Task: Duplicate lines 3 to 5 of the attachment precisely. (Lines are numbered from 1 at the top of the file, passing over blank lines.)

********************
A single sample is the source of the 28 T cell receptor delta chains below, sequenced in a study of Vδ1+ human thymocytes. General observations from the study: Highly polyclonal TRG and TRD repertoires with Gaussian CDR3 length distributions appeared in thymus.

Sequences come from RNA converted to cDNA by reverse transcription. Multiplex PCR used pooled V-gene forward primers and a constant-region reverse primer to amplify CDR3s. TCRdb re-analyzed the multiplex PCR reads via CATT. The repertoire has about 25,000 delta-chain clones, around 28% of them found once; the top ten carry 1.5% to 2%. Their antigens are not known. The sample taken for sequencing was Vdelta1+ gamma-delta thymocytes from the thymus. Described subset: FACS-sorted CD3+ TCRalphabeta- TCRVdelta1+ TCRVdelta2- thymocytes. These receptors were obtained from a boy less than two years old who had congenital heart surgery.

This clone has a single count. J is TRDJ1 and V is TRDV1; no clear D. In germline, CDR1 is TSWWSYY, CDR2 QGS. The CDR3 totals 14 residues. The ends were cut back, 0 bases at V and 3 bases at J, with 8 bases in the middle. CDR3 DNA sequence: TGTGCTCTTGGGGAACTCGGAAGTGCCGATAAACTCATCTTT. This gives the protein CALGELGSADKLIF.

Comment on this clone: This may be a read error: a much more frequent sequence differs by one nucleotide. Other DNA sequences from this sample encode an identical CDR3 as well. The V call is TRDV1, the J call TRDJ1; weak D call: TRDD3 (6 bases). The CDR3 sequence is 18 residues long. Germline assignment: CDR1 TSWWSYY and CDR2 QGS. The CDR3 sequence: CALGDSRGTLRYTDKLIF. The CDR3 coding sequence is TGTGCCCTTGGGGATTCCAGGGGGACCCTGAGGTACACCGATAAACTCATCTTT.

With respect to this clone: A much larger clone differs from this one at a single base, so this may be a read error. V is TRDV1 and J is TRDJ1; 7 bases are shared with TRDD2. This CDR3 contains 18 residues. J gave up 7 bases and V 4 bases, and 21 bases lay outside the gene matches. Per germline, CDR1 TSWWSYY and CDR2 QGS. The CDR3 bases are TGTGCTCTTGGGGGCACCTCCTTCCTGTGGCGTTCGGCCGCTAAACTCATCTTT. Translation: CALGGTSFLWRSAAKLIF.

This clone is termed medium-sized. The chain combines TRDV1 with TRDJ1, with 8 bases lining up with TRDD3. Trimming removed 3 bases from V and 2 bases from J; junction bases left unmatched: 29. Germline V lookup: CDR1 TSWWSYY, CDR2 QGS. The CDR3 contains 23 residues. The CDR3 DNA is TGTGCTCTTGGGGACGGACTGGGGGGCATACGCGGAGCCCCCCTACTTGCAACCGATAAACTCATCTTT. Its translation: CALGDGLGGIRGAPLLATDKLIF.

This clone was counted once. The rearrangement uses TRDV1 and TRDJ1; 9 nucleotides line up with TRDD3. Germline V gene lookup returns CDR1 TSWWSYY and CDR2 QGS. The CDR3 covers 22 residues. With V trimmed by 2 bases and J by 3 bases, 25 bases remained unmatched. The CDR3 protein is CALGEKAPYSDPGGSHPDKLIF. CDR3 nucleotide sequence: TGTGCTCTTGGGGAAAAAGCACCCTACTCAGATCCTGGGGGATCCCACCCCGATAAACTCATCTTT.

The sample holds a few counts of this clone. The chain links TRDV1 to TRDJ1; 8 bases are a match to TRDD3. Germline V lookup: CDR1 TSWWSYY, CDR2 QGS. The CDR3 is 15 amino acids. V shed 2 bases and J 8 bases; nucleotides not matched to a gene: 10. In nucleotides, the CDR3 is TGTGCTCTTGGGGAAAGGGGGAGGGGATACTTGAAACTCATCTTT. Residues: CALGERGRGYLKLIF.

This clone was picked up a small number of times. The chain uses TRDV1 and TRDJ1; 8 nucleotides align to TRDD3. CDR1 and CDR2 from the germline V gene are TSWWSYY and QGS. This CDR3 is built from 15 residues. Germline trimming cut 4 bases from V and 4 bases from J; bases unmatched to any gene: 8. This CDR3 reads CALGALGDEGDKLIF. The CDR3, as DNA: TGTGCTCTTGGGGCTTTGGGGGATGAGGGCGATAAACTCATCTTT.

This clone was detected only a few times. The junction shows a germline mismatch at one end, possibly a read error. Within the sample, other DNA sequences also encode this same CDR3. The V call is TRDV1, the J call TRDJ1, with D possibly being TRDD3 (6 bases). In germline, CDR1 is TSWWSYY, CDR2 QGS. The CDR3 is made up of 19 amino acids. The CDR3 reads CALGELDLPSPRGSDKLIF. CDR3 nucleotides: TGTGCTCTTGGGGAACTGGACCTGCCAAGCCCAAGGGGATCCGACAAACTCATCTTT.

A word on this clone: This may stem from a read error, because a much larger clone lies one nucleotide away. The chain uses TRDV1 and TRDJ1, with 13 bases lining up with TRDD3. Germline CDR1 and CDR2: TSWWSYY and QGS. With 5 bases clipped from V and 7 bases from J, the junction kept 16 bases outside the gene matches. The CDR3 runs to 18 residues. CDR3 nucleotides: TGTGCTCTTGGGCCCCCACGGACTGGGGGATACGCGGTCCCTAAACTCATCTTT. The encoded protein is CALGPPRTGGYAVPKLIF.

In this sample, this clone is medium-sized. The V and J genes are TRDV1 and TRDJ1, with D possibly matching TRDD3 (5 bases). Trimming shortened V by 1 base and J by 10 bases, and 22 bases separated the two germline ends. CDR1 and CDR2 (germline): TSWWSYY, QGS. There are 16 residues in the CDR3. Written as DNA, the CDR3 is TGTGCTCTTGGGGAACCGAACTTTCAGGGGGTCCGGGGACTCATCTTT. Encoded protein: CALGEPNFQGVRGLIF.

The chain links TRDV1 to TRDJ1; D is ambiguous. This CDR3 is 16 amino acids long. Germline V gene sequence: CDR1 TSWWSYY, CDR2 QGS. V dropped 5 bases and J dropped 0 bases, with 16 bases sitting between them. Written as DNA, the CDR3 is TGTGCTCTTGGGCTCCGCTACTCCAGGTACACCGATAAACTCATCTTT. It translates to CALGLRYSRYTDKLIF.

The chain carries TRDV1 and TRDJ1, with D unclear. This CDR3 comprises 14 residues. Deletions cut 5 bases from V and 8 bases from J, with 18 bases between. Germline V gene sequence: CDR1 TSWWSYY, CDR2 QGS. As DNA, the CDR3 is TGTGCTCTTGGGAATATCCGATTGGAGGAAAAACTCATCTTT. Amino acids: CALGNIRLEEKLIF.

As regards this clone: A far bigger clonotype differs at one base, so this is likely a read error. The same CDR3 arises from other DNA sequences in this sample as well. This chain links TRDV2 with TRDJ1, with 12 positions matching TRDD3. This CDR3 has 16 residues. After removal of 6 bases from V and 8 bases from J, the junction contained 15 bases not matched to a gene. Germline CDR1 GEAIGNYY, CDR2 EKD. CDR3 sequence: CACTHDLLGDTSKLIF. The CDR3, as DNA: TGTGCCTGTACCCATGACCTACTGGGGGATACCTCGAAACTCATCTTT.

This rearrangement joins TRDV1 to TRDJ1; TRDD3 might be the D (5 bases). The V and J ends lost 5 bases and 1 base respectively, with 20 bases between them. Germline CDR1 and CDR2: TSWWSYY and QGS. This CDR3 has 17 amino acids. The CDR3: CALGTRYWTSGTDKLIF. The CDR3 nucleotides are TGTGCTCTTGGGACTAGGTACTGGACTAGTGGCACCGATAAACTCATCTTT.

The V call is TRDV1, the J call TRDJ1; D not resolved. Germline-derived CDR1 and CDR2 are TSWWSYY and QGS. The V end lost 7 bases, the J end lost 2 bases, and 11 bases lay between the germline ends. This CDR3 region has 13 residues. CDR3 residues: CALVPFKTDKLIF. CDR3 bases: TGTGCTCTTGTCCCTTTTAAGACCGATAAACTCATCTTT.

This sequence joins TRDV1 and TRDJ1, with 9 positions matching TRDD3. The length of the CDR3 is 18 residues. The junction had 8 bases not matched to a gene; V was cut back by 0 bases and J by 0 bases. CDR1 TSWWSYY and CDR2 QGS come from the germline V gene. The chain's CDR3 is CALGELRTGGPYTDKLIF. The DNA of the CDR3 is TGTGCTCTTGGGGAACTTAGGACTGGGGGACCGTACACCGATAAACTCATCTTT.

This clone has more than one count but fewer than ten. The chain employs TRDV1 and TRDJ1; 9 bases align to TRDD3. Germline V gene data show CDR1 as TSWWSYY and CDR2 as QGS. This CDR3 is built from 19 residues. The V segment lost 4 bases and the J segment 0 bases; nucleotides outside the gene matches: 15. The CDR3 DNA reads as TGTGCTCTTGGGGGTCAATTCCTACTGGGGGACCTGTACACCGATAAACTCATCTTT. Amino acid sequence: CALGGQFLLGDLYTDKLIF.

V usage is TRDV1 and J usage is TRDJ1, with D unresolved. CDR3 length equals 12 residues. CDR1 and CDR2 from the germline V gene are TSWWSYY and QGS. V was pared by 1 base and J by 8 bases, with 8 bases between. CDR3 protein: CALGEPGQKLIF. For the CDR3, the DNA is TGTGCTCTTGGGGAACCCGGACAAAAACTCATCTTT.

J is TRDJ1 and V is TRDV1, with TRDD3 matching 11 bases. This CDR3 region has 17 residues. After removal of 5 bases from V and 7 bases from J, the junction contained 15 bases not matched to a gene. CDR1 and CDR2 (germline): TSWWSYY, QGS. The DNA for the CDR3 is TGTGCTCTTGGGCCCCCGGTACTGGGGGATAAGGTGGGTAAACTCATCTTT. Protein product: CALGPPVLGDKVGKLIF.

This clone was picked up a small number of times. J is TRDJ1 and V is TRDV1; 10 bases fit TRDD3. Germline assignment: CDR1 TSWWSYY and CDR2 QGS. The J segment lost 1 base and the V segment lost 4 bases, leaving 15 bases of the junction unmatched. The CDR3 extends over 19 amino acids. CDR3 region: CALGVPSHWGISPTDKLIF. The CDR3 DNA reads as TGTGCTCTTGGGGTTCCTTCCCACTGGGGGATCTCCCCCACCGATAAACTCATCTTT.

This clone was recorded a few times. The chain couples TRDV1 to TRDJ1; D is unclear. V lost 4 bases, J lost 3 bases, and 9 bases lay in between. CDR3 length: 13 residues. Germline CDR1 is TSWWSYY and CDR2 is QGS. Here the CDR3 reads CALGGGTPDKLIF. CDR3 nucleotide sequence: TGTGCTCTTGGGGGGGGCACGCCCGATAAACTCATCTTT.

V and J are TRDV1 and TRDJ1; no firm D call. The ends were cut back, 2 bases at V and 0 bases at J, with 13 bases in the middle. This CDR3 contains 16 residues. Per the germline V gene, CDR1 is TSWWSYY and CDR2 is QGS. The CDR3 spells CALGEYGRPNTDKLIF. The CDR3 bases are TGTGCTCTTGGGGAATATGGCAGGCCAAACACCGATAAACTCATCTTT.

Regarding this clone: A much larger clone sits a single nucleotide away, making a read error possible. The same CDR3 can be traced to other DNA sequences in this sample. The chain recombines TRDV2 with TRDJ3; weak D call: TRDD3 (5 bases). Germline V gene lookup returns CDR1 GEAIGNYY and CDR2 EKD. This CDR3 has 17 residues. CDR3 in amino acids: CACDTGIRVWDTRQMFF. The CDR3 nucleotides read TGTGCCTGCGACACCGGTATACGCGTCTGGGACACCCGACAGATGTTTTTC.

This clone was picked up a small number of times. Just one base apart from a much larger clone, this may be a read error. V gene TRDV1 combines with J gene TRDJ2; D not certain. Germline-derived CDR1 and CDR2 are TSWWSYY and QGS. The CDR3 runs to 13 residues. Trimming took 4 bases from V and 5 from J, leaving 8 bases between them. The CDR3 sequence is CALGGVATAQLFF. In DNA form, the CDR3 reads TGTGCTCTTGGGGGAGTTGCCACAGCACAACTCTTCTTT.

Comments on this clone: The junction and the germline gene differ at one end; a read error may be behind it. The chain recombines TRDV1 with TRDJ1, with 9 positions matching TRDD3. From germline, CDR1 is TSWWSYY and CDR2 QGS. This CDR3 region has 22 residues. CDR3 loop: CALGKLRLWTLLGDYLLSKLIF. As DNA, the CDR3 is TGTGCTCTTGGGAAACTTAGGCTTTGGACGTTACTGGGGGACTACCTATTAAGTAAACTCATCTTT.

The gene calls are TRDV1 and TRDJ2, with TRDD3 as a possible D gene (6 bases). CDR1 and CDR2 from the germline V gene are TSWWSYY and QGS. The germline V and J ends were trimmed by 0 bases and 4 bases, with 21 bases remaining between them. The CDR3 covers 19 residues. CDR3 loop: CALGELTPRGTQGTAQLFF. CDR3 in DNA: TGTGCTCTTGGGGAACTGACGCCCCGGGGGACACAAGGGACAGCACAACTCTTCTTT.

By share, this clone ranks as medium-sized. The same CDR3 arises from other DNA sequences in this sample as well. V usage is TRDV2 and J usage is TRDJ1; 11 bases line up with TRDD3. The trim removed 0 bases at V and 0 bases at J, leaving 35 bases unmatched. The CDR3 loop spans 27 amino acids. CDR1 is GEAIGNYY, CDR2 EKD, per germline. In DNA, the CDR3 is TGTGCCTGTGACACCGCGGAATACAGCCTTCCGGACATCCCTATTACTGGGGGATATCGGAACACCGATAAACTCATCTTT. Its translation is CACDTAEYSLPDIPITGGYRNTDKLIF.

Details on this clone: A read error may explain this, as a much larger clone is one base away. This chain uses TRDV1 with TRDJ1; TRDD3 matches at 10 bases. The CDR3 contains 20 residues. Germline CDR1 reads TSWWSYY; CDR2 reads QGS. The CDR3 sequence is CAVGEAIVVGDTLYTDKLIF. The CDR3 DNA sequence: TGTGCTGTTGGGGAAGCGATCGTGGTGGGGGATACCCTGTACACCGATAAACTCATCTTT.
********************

This clone has a single count. J is TRDJ1 and V is TRDV1; no clear D. In germline, CDR1 is TSWWSYY, CDR2 QGS. The CDR3 totals 14 residues. The ends were cut back, 0 bases at V and 3 bases at J, with 8 bases in the middle. CDR3 DNA sequence: TGTGCTCTTGGGGAACTCGGAAGTGCCGATAAACTCATCTTT. This gives the protein CALGELGSADKLIF.

Comment on this clone: This may be a read error: a much more frequent sequence differs by one nucleotide. Other DNA sequences from this sample encode an identical CDR3 as well. The V call is TRDV1, the J call TRDJ1; weak D call: TRDD3 (6 bases). The CDR3 sequence is 18 residues long. Germline assignment: CDR1 TSWWSYY and CDR2 QGS. The CDR3 sequence: CALGDSRGTLRYTDKLIF. The CDR3 coding sequence is TGTGCCCTTGGGGATTCCAGGGGGACCCTGAGGTACACCGATAAACTCATCTTT.

With respect to this clone: A much larger clone differs from this one at a single base, so this may be a read error. V is TRDV1 and J is TRDJ1; 7 bases are shared with TRDD2. This CDR3 contains 18 residues. J gave up 7 bases and V 4 bases, and 21 bases lay outside the gene matches. Per germline, CDR1 TSWWSYY and CDR2 QGS. The CDR3 bases are TGTGCTCTTGGGGGCACCTCCTTCCTGTGGCGTTCGGCCGCTAAACTCATCTTT. Translation: CALGGTSFLWRSAAKLIF.